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    University of Oklahoma
    Analysis of Graduate Students’ Understanding of Ethical Issues: Think Aloud and Interview Supplements to Current Projects

    With the support of the Vice President for Research, and the Center for Applied Social Research, the University of Oklahoma has developed a new RCR training program to be made available to all doctoral students. The university would like to see how doctoral students and faculty work through ethical issues. Current research initiated by the National Institutes of Health and the Office of Research Integrity examined influences on ethical decision-making in the biological, health, and social sciences. The Collaborative Adaptive Sensing of the Atmosphere (CASA) study, which was developed by the National Science Foundation, will provide the context in which the proposed study will be conducted, where sense making strategies employed by computer scientists and meteorologists will be examined.


    In the proposed study, eight general ethical problems encountered in Science and Engineering will be developed based on the anthropological study currently being conducted on meteorologists and engineers. These problems will cover four key aspects of ethical decision-making:


    1. Data management
    2. Study conduct
    3. Professional practices
    4. Business practices.


    Two problems will be written to cover each of the four areas. These problem scenarios will be written and describe the context, event, and potential outcomes of the ethical problem embedded in a scenario. Then, 20 doctoral students, half drawn from Meteorology, and half drawn from Engineering, will be asked to work through four of these problems, one drawn from each area, using a think aloud protocol. Once each of the problems is identified, a content analysis will be conducted to determine the best course of action according to RCR principles.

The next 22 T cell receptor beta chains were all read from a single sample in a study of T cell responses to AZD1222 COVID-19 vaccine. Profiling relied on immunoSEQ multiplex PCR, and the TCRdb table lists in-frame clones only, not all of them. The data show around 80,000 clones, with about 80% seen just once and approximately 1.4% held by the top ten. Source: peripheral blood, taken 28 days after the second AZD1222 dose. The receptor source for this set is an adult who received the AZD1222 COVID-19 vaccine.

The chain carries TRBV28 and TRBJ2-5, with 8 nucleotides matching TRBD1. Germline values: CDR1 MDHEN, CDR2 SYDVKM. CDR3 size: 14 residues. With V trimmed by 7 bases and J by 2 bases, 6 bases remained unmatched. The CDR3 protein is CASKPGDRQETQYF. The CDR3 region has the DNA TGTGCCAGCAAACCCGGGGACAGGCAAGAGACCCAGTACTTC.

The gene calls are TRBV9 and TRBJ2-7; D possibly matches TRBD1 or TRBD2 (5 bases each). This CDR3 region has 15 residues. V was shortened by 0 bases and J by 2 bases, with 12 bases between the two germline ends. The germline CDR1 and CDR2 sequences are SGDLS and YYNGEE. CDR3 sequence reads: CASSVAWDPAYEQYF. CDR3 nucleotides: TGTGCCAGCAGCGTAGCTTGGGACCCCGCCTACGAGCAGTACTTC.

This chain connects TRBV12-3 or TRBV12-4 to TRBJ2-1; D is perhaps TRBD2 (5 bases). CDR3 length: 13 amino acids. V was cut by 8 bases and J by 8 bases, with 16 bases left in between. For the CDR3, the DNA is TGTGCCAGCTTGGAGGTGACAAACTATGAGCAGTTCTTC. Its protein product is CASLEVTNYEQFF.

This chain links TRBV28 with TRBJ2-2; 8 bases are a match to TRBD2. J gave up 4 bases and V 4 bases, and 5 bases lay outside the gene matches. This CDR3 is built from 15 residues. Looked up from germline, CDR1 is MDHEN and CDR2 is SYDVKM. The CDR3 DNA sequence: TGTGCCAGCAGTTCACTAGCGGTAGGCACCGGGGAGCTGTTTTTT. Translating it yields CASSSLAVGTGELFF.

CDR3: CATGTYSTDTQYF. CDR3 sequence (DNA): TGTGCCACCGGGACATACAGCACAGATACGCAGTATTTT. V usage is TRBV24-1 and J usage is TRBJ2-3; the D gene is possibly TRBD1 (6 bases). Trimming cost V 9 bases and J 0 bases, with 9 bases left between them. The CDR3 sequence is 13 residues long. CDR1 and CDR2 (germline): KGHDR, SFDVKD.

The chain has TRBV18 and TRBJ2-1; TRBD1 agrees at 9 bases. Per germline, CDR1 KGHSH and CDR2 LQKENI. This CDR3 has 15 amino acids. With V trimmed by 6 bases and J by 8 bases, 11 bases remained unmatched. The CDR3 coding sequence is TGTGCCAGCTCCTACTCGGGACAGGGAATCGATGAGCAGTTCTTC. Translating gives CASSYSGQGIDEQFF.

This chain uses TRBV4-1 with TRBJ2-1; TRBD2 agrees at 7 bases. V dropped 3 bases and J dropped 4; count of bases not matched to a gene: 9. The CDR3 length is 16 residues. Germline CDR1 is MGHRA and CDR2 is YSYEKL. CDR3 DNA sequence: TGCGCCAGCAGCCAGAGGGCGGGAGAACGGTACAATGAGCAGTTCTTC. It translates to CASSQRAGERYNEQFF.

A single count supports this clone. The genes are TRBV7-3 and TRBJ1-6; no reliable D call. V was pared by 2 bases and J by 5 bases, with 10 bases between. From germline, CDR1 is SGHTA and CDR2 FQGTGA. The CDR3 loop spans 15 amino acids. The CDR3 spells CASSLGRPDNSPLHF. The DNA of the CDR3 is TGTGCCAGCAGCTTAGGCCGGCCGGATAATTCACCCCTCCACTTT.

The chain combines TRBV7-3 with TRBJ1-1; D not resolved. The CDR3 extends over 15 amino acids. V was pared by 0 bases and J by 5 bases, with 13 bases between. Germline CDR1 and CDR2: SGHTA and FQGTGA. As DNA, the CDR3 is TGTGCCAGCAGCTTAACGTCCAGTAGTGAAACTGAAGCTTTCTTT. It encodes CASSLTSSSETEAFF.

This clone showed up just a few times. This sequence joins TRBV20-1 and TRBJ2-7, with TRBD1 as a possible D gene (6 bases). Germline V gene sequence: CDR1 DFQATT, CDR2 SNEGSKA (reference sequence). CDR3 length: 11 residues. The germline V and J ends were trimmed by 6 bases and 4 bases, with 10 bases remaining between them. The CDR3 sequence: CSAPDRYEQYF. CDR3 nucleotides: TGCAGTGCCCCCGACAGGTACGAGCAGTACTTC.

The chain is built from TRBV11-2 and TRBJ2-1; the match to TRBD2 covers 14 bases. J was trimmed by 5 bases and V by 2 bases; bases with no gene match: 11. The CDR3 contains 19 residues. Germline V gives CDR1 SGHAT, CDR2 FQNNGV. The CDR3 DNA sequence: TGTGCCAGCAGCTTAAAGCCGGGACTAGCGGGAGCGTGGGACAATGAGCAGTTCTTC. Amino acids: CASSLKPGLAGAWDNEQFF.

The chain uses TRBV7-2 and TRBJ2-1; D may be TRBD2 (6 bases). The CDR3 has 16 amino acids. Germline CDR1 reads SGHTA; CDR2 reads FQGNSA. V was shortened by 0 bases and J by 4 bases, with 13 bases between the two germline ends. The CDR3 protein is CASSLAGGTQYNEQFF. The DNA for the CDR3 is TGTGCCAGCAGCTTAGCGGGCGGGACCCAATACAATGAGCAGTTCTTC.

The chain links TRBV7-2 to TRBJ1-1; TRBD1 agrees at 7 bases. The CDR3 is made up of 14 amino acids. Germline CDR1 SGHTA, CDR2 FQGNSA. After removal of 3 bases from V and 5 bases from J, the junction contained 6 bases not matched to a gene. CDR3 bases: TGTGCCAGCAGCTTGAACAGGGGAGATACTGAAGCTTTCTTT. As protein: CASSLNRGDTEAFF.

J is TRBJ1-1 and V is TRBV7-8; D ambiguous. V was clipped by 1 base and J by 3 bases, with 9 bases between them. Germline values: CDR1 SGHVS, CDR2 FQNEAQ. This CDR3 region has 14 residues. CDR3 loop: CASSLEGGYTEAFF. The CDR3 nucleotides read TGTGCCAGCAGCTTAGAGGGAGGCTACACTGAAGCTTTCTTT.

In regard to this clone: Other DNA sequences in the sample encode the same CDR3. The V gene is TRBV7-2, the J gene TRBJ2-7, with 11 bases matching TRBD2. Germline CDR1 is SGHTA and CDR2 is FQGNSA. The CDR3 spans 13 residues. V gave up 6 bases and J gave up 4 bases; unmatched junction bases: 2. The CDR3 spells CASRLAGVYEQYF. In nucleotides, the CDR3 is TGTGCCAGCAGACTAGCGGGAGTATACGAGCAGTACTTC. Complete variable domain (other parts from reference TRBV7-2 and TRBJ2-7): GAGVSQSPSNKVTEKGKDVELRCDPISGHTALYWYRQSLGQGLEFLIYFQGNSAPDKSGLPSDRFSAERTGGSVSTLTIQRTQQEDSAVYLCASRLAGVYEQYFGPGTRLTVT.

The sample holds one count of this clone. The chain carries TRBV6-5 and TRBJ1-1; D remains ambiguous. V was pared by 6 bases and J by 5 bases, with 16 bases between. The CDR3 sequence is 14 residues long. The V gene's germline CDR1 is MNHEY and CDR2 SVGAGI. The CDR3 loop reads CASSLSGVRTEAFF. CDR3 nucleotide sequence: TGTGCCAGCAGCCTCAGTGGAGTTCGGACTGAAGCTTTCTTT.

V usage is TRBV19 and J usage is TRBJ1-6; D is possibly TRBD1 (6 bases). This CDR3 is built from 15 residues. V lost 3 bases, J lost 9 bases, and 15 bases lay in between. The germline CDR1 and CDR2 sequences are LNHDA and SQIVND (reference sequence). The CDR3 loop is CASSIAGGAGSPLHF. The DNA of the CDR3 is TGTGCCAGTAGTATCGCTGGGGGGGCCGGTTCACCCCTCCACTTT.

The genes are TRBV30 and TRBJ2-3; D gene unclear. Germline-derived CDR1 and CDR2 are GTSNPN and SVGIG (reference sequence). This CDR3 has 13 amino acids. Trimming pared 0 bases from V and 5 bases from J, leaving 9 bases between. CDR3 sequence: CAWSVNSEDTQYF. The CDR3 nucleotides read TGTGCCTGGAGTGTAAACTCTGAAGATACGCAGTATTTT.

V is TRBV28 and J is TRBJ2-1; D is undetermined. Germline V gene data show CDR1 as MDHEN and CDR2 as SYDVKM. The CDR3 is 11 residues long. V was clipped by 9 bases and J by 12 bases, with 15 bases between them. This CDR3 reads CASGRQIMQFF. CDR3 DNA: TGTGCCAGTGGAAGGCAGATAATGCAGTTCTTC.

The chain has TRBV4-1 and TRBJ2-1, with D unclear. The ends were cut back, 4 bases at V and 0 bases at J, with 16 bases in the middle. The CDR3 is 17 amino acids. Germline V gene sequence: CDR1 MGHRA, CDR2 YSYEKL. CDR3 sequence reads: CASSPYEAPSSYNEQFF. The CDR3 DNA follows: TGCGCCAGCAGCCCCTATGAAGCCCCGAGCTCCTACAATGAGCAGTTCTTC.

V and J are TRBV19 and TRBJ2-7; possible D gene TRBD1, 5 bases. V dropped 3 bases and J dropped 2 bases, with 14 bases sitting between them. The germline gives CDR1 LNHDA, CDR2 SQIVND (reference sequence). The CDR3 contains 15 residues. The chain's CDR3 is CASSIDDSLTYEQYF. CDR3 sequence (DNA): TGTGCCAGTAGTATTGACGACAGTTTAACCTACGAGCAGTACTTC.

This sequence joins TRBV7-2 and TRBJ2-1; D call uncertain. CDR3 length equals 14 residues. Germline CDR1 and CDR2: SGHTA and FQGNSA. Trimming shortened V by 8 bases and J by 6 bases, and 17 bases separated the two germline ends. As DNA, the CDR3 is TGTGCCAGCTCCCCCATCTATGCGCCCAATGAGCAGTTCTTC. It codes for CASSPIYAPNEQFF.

The analysis will address two important issues: it will permit identification of the strategies contributing to ethical problem-solving in two fields in the Sciences and Engineering and it will provide evidence indicating that a social sense making approach to RCR instruction results in gains in the application of ethical strategies and decreases in the strategies associated with unethical decisions.


    The project hopes to yield several outcomes, with a heavy emphasis focused on demonstrating the relevance of sense making strategies to RCR education. In addition, practical outcomes of the project will provide a basis for revision of an RCR training course being offered to all doctoral students at university, specifically in their ethical decision-making. The project will also will provide model instructional interventions for developing strategies that will help doctoral students address ethical issues arising in the course of their day-to-day work.


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